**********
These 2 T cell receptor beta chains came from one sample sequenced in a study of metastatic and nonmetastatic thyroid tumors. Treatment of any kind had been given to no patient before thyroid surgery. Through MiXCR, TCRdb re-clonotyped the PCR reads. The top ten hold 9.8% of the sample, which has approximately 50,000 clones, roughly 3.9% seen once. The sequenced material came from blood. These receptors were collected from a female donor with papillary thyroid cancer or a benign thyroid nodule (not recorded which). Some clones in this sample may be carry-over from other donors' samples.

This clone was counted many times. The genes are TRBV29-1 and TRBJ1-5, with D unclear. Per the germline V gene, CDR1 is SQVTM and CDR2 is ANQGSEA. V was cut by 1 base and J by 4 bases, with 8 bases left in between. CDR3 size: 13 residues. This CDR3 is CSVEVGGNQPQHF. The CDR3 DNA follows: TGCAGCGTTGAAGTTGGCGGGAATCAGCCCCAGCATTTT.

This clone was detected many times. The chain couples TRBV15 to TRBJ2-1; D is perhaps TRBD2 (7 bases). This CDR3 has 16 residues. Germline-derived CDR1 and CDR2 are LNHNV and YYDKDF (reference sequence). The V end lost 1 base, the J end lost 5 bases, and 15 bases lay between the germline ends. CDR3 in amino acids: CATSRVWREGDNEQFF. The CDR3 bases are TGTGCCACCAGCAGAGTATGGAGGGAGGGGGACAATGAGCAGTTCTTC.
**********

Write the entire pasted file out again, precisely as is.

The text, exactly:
These 2 T cell receptor beta chains came from one sample sequenced in a study of metastatic and nonmetastatic thyroid tumors. Treatment of any kind had been given to no patient before thyroid surgery. Through MiXCR, TCRdb re-clonotyped the PCR reads. The top ten hold 9.8% of the sample, which has approximately 50,000 clones, roughly 3.9% seen once. The sequenced material came from blood. These receptors were collected from a female donor with papillary thyroid cancer or a benign thyroid nodule (not recorded which). Some clones in this sample may be carry-over from other donors' samples.

This clone was counted many times. The genes are TRBV29-1 and TRBJ1-5, with D unclear. Per the germline V gene, CDR1 is SQVTM and CDR2 is ANQGSEA. V was cut by 1 base and J by 4 bases, with 8 bases left in between. CDR3 size: 13 residues. This CDR3 is CSVEVGGNQPQHF. The CDR3 DNA follows: TGCAGCGTTGAAGTTGGCGGGAATCAGCCCCAGCATTTT.

This clone was detected many times. The chain couples TRBV15 to TRBJ2-1; D is perhaps TRBD2 (7 bases). This CDR3 has 16 residues. Germline-derived CDR1 and CDR2 are LNHNV and YYDKDF (reference sequence). The V end lost 1 base, the J end lost 5 bases, and 15 bases lay between the germline ends. CDR3 in amino acids: CATSRVWREGDNEQFF. The CDR3 bases are TGTGCCACCAGCAGAGTATGGAGGGAGGGGGACAATGAGCAGTTCTTC.